I did something pretty ridiculous at the Music Awards ceremony after-party. OK, a couple of things. OK, several. One, I started drinking waaay too early. Y’know how before a celebration, a wedding or house party or whatever, you get all nervous and stuff? And ya need a drink or two to calm you down a little? Well, instead of a drink, I power-drank from about 4 p.m. ’til 10. That’s six hours of non-stop beer. Just stupid. Two, at one point, I actually got up onstage and played the bongos during a jam by The Villain Vanguard.

Hearsay3My playing wasn’t necessarily the problem. I was probably the only person who could hear me –– the frenetic racket was pretty loud, and I don’t think I was miked. No, I had let Lola’s Saloon owner Brian Forella and The Moon’s Chris Maunder talk me into going up there. Apparently, a little earlier in the evening, while I was at the bar undoubtedly expounding upon astrophysics –– because that’s what I do when I drink; expound on smart stuff; I just don’t talk shit, no way! –– Forella and Maunder had gotten up with the first of the several bands that played the after-party, Gunga Galunga, and “performed.” Afterward, Forella reported that he did several things onstage, including scratch. (Gunga Galunga has a DJ.) Brian made it sound like so much fun that I just had to get up there too. I don’t know what I was thinking (other than about the space-time continuum, of course). I mean, is there any quicker way for a critic to lose all credibility than by practicing what he or she spends a living critiquing? People were probably wondering, Who’s the Guido? Guys from VV, please accept my apologies. And Forella and Maunder, you both owe me a beer. The last dumb thing I did was forget to tell people what the hell was actually going on. Yes, I’m pretty sure the Capital Bar isn’t super-packed every Sunday night, meaning that I’m pretty sure the masses were there because of the after-party. But I felt like everyone should have been informed that we here at the Weekly do the Music Awards every year for no other reason than to foster a sense of community among local musicians. And if a few new readers start picking us up on Wednesdays or checking us out online, then that’s just fine and dandy too.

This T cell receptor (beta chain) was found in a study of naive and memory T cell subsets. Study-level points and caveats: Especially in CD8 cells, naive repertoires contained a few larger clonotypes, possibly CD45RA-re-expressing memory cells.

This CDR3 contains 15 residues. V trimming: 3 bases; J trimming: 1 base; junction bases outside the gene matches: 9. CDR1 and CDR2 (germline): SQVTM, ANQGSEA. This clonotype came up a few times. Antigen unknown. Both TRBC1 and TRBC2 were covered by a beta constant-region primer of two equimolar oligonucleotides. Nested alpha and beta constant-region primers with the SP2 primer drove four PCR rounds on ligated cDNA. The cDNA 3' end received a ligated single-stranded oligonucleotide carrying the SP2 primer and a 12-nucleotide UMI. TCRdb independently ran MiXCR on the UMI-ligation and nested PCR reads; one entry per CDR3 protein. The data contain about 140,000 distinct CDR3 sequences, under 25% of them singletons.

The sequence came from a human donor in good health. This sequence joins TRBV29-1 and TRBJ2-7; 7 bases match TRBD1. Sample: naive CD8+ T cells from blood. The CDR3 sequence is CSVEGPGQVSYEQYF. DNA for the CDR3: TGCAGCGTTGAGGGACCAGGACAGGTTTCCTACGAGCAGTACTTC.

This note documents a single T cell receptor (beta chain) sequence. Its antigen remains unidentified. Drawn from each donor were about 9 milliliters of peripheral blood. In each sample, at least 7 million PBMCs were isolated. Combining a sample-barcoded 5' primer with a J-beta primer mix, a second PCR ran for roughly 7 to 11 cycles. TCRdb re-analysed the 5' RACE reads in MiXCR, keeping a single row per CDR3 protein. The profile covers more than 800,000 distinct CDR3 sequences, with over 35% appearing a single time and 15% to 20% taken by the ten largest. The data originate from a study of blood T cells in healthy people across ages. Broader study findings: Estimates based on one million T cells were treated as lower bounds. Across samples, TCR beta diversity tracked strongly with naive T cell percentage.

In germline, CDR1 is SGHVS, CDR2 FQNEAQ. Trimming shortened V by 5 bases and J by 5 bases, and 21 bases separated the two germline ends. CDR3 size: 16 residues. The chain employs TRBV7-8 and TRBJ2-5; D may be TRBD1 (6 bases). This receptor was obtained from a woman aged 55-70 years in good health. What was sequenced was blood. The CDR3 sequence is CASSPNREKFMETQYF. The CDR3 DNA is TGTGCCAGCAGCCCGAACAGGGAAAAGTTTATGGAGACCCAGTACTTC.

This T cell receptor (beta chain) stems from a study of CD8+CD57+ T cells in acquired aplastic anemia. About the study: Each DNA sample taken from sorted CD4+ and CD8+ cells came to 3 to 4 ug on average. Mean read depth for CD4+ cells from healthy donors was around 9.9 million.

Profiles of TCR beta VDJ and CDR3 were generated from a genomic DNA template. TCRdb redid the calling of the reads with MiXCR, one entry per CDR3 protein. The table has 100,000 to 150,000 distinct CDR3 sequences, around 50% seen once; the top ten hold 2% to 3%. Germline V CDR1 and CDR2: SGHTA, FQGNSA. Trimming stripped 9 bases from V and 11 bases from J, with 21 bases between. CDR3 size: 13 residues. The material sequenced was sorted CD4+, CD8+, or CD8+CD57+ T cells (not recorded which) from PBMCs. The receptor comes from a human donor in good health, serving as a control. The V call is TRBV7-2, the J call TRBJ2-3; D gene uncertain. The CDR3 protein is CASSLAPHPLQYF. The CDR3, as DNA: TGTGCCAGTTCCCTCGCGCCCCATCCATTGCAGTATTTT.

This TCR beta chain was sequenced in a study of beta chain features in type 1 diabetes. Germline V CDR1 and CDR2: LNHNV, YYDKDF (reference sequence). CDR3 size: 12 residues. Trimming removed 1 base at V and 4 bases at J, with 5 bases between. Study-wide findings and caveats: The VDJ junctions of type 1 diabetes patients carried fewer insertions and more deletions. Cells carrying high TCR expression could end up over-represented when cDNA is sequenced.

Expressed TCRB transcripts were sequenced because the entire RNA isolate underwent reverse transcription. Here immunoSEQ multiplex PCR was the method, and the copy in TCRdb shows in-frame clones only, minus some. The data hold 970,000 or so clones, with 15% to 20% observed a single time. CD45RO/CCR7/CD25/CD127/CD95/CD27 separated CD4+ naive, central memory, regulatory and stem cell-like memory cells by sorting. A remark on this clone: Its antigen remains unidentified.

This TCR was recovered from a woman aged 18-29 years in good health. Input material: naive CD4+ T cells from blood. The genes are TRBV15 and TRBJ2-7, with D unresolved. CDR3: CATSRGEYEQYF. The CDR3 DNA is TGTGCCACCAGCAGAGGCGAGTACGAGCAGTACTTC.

I totally disagree with this week’s cover story. The writing is great, naturally, but with all due respect to author Jeff Prince, the subject –– some dude not even from Fort Worth –– is the antithesis of the local pride that I’ve been preaching and practicing every day for the past decade. Just know that the decision to run the story was not made by me or my alter-ego, Anthony Mariani. (But, yeah, I could also pitch a few more music-related cover stories, which is my bad.)


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